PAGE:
My desk is just a clutterfuck right now. I still have piles of documents from my old office mixed in with paper credit card bills I’ve been meaning to stack away; the IRA rollover forms I have to submit and tax papers I should be attending to. There’s also my old IPOD and sticky notes filled with names, numbers, IM handles and email addresses of countless notables and forgettables. (Finance and management books I hauled away from college which are bookended on the corner seem like the only ones in any semblance of order.) If I spilled my coffee on this desk right now, then it would be like (french roast) lava running over villages of paper. I wish I were a lot like other homos who have this compulsion to organize. I mean I am basically a neatfreak, (I get bent out of shape when I see dustballs on my [pre-war] wood parquet floor and I think the Swiffer is god’s gift to people everywhere with parquet flooring.) But is there such a thing as selective OCD? I wipe my kitchen clean every night and scrub the tub of mildew like there was no tomorrow every time but I think the compulsion ends at my desk. (I’m pretty sure the computer has something to do with it. My compulsion displaces itself onto multimedia. Putzing around online seems more cleansing than cleaning though. Maybe if my PDA were charged in the kitchen, then things would be a lot different. Hmmm…) Then again, wishing that I had compulsions similar to other homos could be misleading. OCD may not be such a bad thing (unless you’re dating someone with a severe case which has happened to me) but there are a lot of other compulsions out there that I’m happy not to be subject to.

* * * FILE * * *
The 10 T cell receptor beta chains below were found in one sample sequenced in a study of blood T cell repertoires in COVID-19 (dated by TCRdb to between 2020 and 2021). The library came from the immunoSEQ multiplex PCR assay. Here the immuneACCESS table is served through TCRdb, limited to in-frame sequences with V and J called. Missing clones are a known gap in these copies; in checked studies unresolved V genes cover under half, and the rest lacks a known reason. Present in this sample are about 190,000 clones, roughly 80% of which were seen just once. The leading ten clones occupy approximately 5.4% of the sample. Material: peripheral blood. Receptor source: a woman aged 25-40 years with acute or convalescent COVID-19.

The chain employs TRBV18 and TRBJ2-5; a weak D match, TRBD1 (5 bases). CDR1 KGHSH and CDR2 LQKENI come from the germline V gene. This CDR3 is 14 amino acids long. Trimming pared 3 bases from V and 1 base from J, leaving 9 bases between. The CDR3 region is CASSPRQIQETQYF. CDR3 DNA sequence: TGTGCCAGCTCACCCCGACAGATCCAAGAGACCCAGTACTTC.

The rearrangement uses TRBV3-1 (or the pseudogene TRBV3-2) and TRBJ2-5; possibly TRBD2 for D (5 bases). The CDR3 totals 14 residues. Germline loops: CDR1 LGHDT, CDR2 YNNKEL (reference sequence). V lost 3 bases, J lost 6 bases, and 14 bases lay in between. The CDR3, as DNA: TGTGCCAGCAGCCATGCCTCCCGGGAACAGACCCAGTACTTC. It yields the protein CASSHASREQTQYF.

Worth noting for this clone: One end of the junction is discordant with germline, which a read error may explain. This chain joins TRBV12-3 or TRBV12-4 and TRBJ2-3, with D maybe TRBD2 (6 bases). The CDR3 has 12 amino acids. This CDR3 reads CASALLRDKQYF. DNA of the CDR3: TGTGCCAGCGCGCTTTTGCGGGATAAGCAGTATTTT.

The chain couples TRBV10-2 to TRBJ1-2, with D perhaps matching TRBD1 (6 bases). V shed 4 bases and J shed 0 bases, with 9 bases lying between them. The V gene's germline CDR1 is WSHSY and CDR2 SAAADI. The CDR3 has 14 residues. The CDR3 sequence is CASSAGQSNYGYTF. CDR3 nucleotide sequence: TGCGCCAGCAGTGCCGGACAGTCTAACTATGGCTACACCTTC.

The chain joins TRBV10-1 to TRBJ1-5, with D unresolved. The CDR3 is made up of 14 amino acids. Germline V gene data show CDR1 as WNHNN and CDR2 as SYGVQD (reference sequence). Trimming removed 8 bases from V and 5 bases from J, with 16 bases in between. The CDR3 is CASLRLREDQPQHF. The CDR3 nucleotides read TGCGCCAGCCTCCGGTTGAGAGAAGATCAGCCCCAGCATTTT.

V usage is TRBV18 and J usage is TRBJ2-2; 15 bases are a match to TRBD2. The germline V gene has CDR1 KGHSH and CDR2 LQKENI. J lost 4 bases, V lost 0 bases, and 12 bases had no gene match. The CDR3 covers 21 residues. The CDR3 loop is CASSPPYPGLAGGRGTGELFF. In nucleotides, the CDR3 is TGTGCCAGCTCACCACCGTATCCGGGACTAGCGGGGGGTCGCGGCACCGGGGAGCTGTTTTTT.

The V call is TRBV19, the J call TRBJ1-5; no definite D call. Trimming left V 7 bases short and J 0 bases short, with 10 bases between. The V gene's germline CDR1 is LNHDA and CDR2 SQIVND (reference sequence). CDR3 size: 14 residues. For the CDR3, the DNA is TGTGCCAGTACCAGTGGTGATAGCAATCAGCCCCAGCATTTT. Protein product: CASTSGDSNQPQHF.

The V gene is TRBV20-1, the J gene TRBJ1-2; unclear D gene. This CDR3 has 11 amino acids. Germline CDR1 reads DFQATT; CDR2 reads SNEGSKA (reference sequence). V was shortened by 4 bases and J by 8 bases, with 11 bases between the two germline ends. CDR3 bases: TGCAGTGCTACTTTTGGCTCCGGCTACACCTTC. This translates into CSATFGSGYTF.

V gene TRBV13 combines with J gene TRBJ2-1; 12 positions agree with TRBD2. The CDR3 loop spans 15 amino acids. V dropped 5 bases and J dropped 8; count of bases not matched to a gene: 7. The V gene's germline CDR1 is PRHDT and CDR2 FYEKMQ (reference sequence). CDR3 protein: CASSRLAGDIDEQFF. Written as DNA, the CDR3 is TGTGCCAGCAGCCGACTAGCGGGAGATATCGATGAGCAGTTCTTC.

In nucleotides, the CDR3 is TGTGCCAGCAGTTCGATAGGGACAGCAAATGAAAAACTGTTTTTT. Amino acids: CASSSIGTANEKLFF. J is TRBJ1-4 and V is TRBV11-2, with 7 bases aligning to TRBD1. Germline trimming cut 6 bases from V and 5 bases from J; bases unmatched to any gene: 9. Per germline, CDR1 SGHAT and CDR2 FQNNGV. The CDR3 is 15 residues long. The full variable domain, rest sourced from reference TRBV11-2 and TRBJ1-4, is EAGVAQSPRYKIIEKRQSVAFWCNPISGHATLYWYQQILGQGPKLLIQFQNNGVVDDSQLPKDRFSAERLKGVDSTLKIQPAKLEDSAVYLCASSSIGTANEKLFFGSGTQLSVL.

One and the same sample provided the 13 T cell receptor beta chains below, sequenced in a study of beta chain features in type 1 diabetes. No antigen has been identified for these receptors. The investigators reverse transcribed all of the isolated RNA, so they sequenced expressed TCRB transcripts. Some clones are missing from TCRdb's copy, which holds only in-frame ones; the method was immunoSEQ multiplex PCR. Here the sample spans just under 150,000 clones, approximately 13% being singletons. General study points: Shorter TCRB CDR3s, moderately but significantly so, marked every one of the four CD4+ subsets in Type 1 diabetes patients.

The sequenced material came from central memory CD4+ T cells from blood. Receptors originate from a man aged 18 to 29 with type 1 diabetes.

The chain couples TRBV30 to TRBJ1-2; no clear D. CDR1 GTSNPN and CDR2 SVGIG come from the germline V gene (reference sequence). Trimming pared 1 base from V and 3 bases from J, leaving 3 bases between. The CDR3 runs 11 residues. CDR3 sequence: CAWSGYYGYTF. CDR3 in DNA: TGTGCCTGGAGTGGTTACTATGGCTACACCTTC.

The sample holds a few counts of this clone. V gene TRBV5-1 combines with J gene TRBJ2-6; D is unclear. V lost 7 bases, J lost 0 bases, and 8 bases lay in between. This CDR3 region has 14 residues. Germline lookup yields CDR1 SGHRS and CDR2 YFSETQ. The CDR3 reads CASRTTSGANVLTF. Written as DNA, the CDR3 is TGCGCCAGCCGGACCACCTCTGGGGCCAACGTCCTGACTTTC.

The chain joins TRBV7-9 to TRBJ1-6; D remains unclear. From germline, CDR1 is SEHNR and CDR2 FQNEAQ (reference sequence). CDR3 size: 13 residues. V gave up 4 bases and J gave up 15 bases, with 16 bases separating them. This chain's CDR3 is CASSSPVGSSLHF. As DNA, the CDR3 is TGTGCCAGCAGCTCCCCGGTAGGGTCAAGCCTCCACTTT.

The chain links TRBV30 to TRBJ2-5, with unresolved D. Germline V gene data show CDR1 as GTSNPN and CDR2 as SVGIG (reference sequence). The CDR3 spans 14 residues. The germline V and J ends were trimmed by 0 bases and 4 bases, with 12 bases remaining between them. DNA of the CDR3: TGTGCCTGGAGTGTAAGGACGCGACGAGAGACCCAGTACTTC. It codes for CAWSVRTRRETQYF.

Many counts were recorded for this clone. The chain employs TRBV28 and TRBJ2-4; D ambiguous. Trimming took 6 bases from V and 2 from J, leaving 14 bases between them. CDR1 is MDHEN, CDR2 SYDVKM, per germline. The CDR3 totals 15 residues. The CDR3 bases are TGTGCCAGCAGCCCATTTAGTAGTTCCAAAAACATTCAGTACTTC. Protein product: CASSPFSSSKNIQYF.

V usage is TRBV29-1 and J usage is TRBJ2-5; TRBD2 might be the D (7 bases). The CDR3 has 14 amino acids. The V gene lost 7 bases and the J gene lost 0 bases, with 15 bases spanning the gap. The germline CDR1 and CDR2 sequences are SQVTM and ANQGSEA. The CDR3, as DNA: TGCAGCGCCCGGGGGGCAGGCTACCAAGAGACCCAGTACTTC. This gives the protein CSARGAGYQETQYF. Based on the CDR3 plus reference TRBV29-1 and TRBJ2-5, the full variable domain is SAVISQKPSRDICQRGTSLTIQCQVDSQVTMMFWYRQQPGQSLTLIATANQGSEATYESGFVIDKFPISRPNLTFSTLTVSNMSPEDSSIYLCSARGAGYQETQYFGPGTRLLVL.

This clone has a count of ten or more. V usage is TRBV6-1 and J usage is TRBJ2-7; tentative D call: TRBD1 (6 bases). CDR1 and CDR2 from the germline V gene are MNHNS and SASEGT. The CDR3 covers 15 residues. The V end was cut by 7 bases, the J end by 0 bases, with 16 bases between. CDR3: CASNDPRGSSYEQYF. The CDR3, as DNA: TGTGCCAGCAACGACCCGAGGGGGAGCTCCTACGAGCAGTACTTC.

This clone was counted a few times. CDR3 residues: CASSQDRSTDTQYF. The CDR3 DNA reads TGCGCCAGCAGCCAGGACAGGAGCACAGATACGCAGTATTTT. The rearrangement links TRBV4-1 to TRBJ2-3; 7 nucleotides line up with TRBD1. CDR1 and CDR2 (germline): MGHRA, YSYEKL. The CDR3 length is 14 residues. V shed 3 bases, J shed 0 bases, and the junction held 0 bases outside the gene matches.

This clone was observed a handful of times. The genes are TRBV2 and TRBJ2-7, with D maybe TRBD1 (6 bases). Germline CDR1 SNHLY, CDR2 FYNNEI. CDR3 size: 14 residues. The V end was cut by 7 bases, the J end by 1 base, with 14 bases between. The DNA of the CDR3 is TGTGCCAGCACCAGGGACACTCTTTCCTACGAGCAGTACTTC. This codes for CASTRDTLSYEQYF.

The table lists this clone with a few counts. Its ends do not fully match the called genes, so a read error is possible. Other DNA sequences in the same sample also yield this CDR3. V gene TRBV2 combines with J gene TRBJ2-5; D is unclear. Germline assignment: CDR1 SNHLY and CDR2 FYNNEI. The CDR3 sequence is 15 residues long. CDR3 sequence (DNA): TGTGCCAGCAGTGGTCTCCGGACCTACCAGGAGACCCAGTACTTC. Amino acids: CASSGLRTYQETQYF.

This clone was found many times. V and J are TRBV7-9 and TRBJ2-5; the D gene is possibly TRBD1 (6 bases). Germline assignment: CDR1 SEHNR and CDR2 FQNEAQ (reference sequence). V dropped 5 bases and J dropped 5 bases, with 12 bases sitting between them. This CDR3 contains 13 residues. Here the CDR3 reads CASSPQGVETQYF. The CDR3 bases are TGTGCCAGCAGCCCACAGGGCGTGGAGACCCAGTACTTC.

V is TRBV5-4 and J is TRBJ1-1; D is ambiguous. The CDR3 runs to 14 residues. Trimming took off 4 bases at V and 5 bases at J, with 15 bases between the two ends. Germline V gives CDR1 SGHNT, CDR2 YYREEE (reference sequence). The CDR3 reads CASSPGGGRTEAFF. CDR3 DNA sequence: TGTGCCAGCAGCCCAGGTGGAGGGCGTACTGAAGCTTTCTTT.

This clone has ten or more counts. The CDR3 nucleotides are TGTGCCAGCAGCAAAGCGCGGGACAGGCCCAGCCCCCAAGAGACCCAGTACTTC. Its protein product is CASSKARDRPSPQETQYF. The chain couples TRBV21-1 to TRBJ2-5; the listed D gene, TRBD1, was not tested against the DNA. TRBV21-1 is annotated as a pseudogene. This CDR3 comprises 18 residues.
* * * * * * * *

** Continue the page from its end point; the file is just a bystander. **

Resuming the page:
I saw Rock Bottom last night at the Quad. This is a docu that follows the lives of 7 gay NYers who are addicted to crystal meth. There is an ex-porn star, a current porn star, a web designer, an HR executive and a caterer. Their backgrounds run from whitebread professional to black blue-collar to twink hustler. But no matter how disparate their backgrounds are, they all share the same destructive and fatal crystal meth obsession. Apparently, the given reason for this addiction is that primal desire for the ecstasy of unobstructed and unadulterated sex. I learned that crystal meth allows you more than 12 hours of non-stop sex. But more than the time, it is the state in which they do it that matters. Instruments for altered states like alcohol and pot break down ego barriers and diminish inhibitions leading to a more free-spirited interrelation. Meth does more than unleash the free-spirited; it ends up being free-wheeling (and, apparently, also always unsafe.) A lot (if not all) of these men are HIV-positive and indulging in meth affords them an underground by which they forget their disease (including the stigma attached to it) and only remember the pleasure of sex pre-infection. But, as always, sex and objects of addiction including meth are never acts isolated in time and space. They are consequential in a continuum and the effects narrated in the docu are disastrous and ultimately fatal. They are fired from their jobs; get others sick and themselves even sicker; go even deeper into the hole of alienation that they have dug for themselves. (I can’t forget the story of one of the interviewed wherein he would go to bathhouses while on meth and get blown by a lot of other men on the same state even though his dick was then oozing green gonorrheic pus.) One of the men interviewed even dies in the course of the filming due to complications from drug overdose and disease.